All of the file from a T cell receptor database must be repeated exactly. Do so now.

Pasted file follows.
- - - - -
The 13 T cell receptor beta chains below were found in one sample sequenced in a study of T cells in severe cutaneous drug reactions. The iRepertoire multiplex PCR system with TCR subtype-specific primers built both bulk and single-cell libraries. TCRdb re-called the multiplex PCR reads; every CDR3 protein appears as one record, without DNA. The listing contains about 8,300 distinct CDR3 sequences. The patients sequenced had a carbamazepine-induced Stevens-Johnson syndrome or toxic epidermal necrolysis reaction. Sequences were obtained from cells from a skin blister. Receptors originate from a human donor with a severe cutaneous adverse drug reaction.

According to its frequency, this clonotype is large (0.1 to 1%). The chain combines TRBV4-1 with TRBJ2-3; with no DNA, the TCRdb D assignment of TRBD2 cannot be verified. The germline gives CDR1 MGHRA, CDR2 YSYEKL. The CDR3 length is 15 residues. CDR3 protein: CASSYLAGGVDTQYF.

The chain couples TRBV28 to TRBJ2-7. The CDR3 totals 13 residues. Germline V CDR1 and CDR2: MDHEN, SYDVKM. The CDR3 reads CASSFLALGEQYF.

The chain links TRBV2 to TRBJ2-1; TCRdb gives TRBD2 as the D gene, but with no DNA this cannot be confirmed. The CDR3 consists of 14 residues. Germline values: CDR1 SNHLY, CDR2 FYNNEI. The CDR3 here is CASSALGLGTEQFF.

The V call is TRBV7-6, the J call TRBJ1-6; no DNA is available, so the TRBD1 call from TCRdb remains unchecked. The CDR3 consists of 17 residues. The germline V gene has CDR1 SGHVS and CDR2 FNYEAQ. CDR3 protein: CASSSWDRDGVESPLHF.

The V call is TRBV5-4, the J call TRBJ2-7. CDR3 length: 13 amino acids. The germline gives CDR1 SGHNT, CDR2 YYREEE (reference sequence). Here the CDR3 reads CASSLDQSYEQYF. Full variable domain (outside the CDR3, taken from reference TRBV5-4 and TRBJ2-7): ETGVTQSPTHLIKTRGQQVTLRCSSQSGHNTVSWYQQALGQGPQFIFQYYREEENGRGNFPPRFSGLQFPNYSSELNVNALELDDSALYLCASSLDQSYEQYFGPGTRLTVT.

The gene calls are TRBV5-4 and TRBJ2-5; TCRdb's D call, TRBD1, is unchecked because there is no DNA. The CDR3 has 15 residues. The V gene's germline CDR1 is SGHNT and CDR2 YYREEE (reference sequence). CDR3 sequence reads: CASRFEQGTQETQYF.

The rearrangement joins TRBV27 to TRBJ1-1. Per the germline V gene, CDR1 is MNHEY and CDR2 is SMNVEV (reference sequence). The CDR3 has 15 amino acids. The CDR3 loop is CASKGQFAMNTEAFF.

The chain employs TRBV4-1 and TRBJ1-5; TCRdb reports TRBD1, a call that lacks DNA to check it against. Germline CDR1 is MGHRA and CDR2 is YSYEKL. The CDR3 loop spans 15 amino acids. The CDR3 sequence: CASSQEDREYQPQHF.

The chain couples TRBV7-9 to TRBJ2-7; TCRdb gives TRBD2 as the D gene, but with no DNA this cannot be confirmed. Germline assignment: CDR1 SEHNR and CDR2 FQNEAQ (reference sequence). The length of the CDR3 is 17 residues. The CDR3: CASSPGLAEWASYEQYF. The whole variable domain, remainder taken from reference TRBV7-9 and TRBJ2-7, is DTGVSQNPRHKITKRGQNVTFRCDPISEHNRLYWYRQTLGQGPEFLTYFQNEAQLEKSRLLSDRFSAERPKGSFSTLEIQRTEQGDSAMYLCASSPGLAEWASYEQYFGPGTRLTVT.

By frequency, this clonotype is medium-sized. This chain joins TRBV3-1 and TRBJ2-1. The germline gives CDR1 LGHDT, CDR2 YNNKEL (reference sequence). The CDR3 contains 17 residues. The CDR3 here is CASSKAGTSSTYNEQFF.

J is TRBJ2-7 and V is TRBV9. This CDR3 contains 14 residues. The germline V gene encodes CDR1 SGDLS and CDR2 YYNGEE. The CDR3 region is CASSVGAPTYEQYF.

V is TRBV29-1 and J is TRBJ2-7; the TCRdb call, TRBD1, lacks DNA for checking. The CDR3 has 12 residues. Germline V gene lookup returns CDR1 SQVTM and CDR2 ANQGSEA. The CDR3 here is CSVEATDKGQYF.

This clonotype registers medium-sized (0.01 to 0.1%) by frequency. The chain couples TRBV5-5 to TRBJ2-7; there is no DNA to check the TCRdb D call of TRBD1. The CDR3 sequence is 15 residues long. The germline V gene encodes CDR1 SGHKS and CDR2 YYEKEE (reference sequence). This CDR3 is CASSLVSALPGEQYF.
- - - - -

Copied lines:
The 13 T cell receptor beta chains below were found in one sample sequenced in a study of T cells in severe cutaneous drug reactions. The iRepertoire multiplex PCR system with TCR subtype-specific primers built both bulk and single-cell libraries. TCRdb re-called the multiplex PCR reads; every CDR3 protein appears as one record, without DNA. The listing contains about 8,300 distinct CDR3 sequences. The patients sequenced had a carbamazepine-induced Stevens-Johnson syndrome or toxic epidermal necrolysis reaction. Sequences were obtained from cells from a skin blister. Receptors originate from a human donor with a severe cutaneous adverse drug reaction.

According to its frequency, this clonotype is large (0.1 to 1%). The chain combines TRBV4-1 with TRBJ2-3; with no DNA, the TCRdb D assignment of TRBD2 cannot be verified. The germline gives CDR1 MGHRA, CDR2 YSYEKL. The CDR3 length is 15 residues. CDR3 protein: CASSYLAGGVDTQYF.

The chain couples TRBV28 to TRBJ2-7. The CDR3 totals 13 residues. Germline V CDR1 and CDR2: MDHEN, SYDVKM. The CDR3 reads CASSFLALGEQYF.

The chain links TRBV2 to TRBJ2-1; TCRdb gives TRBD2 as the D gene, but with no DNA this cannot be confirmed. The CDR3 consists of 14 residues. Germline values: CDR1 SNHLY, CDR2 FYNNEI. The CDR3 here is CASSALGLGTEQFF.

The V call is TRBV7-6, the J call TRBJ1-6; no DNA is available, so the TRBD1 call from TCRdb remains unchecked. The CDR3 consists of 17 residues. The germline V gene has CDR1 SGHVS and CDR2 FNYEAQ. CDR3 protein: CASSSWDRDGVESPLHF.

The V call is TRBV5-4, the J call TRBJ2-7. CDR3 length: 13 amino acids. The germline gives CDR1 SGHNT, CDR2 YYREEE (reference sequence). Here the CDR3 reads CASSLDQSYEQYF. Full variable domain (outside the CDR3, taken from reference TRBV5-4 and TRBJ2-7): ETGVTQSPTHLIKTRGQQVTLRCSSQSGHNTVSWYQQALGQGPQFIFQYYREEENGRGNFPPRFSGLQFPNYSSELNVNALELDDSALYLCASSLDQSYEQYFGPGTRLTVT.

The gene calls are TRBV5-4 and TRBJ2-5; TCRdb's D call, TRBD1, is unchecked because there is no DNA. The CDR3 has 15 residues. The V gene's germline CDR1 is SGHNT and CDR2 YYREEE (reference sequence). CDR3 sequence reads: CASRFEQGTQETQYF.

The rearrangement joins TRBV27 to TRBJ1-1. Per the germline V gene, CDR1 is MNHEY and CDR2 is SMNVEV (reference sequence). The CDR3 has 15 amino acids. The CDR3 loop is CASKGQFAMNTEAFF.

The chain employs TRBV4-1 and TRBJ1-5; TCRdb reports TRBD1, a call that lacks DNA to check it against. Germline CDR1 is MGHRA and CDR2 is YSYEKL. The CDR3 loop spans 15 amino acids. The CDR3 sequence: CASSQEDREYQPQHF.

The chain couples TRBV7-9 to TRBJ2-7; TCRdb gives TRBD2 as the D gene, but with no DNA this cannot be confirmed. Germline assignment: CDR1 SEHNR and CDR2 FQNEAQ (reference sequence). The length of the CDR3 is 17 residues. The CDR3: CASSPGLAEWASYEQYF. The whole variable domain, remainder taken from reference TRBV7-9 and TRBJ2-7, is DTGVSQNPRHKITKRGQNVTFRCDPISEHNRLYWYRQTLGQGPEFLTYFQNEAQLEKSRLLSDRFSAERPKGSFSTLEIQRTEQGDSAMYLCASSPGLAEWASYEQYFGPGTRLTVT.

By frequency, this clonotype is medium-sized. This chain joins TRBV3-1 and TRBJ2-1. The germline gives CDR1 LGHDT, CDR2 YNNKEL (reference sequence). The CDR3 contains 17 residues. The CDR3 here is CASSKAGTSSTYNEQFF.

J is TRBJ2-7 and V is TRBV9. This CDR3 contains 14 residues. The germline V gene encodes CDR1 SGDLS and CDR2 YYNGEE. The CDR3 region is CASSVGAPTYEQYF.

V is TRBV29-1 and J is TRBJ2-7; the TCRdb call, TRBD1, lacks DNA for checking. The CDR3 has 12 residues. Germline V gene lookup returns CDR1 SQVTM and CDR2 ANQGSEA. The CDR3 here is CSVEATDKGQYF.

This clonotype registers medium-sized (0.01 to 0.1%) by frequency. The chain couples TRBV5-5 to TRBJ2-7; there is no DNA to check the TCRdb D call of TRBD1. The CDR3 sequence is 15 residues long. The germline V gene encodes CDR1 SGHKS and CDR2 YYEKEE (reference sequence). This CDR3 is CASSLVSALPGEQYF.